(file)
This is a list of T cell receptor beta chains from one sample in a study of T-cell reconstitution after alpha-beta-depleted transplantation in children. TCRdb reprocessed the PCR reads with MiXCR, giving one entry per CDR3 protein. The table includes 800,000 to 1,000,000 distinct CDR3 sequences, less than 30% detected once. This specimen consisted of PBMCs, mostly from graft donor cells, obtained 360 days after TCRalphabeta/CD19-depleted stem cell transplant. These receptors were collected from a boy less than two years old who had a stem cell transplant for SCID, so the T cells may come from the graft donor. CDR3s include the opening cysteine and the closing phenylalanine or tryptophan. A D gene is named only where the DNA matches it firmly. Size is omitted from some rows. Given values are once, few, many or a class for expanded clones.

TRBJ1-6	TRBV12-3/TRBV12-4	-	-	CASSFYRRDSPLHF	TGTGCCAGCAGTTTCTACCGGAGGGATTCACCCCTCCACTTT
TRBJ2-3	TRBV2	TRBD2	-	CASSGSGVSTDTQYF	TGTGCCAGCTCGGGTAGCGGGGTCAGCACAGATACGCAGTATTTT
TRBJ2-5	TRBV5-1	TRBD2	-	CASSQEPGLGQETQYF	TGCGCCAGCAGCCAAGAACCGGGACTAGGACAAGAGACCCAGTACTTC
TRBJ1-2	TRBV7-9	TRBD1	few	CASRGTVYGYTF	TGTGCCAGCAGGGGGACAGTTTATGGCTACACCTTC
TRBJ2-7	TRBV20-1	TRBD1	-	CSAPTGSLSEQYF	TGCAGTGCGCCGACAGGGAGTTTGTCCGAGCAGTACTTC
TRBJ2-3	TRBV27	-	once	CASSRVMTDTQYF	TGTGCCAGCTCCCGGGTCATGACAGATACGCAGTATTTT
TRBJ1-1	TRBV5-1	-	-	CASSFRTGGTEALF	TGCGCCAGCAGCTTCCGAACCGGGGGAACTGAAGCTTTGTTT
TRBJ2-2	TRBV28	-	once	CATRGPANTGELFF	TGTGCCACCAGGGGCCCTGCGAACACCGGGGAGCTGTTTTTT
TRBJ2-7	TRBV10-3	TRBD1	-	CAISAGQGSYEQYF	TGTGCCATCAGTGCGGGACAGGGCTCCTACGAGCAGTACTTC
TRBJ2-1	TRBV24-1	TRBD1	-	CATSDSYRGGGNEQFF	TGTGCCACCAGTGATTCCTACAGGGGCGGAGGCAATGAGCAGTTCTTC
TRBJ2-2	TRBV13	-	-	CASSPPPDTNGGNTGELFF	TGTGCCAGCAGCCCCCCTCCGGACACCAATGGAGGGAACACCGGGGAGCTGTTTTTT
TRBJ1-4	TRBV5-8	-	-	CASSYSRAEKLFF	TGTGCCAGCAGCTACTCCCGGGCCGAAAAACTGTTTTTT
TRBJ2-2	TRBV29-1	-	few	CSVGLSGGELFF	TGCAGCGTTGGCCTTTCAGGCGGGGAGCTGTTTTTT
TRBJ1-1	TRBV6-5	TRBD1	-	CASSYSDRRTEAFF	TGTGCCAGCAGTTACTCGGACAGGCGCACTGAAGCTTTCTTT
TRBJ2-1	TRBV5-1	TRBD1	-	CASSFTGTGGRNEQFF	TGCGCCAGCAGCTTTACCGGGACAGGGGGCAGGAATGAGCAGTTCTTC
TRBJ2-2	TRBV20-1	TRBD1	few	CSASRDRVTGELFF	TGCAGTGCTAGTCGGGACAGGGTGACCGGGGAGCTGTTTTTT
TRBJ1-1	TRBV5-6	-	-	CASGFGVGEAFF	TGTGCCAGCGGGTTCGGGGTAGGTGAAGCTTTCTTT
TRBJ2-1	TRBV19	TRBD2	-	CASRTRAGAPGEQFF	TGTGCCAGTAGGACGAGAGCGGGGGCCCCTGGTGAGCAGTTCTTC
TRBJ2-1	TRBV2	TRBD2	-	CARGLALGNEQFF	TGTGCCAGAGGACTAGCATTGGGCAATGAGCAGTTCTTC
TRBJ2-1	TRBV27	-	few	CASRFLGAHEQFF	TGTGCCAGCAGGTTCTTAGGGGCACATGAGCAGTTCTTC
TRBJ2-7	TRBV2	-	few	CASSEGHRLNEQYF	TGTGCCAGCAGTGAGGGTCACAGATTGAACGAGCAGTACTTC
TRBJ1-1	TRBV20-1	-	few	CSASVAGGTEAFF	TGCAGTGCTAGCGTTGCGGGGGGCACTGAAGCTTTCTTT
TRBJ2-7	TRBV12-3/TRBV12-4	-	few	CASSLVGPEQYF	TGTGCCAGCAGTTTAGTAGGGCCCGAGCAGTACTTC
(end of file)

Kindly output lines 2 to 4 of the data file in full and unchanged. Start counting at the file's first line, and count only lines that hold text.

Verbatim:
TRBJ1-6	TRBV12-3/TRBV12-4	-	-	CASSFYRRDSPLHF	TGTGCCAGCAGTTTCTACCGGAGGGATTCACCCCTCCACTTT
TRBJ2-3	TRBV2	TRBD2	-	CASSGSGVSTDTQYF	TGTGCCAGCTCGGGTAGCGGGGTCAGCACAGATACGCAGTATTTT
TRBJ2-5	TRBV5-1	TRBD2	-	CASSQEPGLGQETQYF	TGCGCCAGCAGCCAAGAACCGGGACTAGGACAAGAGACCCAGTACTTC